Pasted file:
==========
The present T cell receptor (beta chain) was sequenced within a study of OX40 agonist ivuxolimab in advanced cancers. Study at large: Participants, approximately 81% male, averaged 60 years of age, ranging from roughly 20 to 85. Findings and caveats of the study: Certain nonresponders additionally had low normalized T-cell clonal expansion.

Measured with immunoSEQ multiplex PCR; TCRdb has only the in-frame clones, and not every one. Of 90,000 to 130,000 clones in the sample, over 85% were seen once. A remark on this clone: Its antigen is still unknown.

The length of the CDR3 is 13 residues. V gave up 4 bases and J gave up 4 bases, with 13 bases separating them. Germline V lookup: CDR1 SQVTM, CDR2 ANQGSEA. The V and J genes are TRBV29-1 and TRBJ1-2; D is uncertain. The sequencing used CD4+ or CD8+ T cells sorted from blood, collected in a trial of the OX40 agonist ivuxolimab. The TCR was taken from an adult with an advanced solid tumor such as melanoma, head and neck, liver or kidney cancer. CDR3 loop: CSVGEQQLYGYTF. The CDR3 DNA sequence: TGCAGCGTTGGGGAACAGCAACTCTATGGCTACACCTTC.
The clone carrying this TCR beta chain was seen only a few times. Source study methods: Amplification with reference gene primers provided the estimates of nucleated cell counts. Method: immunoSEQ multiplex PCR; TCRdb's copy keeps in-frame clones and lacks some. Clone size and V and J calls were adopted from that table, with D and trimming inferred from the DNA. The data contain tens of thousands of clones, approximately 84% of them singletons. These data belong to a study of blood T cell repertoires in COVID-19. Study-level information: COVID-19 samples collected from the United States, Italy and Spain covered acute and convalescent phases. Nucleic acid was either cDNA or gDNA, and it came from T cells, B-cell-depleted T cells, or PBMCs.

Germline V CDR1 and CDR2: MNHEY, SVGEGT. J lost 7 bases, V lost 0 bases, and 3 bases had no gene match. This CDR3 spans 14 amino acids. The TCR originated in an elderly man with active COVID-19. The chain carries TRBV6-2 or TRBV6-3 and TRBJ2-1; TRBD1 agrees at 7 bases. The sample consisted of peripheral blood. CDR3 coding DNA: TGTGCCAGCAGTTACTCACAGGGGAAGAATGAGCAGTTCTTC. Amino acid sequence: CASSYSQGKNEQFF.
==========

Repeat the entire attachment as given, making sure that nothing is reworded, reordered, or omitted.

The present T cell receptor (beta chain) was sequenced within a study of OX40 agonist ivuxolimab in advanced cancers. Study at large: Participants, approximately 81% male, averaged 60 years of age, ranging from roughly 20 to 85. Findings and caveats of the study: Certain nonresponders additionally had low normalized T-cell clonal expansion.

Measured with immunoSEQ multiplex PCR; TCRdb has only the in-frame clones, and not every one. Of 90,000 to 130,000 clones in the sample, over 85% were seen once. A remark on this clone: Its antigen is still unknown.

The length of the CDR3 is 13 residues. V gave up 4 bases and J gave up 4 bases, with 13 bases separating them. Germline V lookup: CDR1 SQVTM, CDR2 ANQGSEA. The V and J genes are TRBV29-1 and TRBJ1-2; D is uncertain. The sequencing used CD4+ or CD8+ T cells sorted from blood, collected in a trial of the OX40 agonist ivuxolimab. The TCR was taken from an adult with an advanced solid tumor such as melanoma, head and neck, liver or kidney cancer. CDR3 loop: CSVGEQQLYGYTF. The CDR3 DNA sequence: TGCAGCGTTGGGGAACAGCAACTCTATGGCTACACCTTC.
The clone carrying this TCR beta chain was seen only a few times. Source study methods: Amplification with reference gene primers provided the estimates of nucleated cell counts. Method: immunoSEQ multiplex PCR; TCRdb's copy keeps in-frame clones and lacks some. Clone size and V and J calls were adopted from that table, with D and trimming inferred from the DNA. The data contain tens of thousands of clones, approximately 84% of them singletons. These data belong to a study of blood T cell repertoires in COVID-19. Study-level information: COVID-19 samples collected from the United States, Italy and Spain covered acute and convalescent phases. Nucleic acid was either cDNA or gDNA, and it came from T cells, B-cell-depleted T cells, or PBMCs.

Germline V CDR1 and CDR2: MNHEY, SVGEGT. J lost 7 bases, V lost 0 bases, and 3 bases had no gene match. This CDR3 spans 14 amino acids. The TCR originated in an elderly man with active COVID-19. The chain carries TRBV6-2 or TRBV6-3 and TRBJ2-1; TRBD1 agrees at 7 bases. The sample consisted of peripheral blood. CDR3 coding DNA: TGTGCCAGCAGTTACTCACAGGGGAAGAATGAGCAGTTCTTC. Amino acid sequence: CASSYSQGKNEQFF.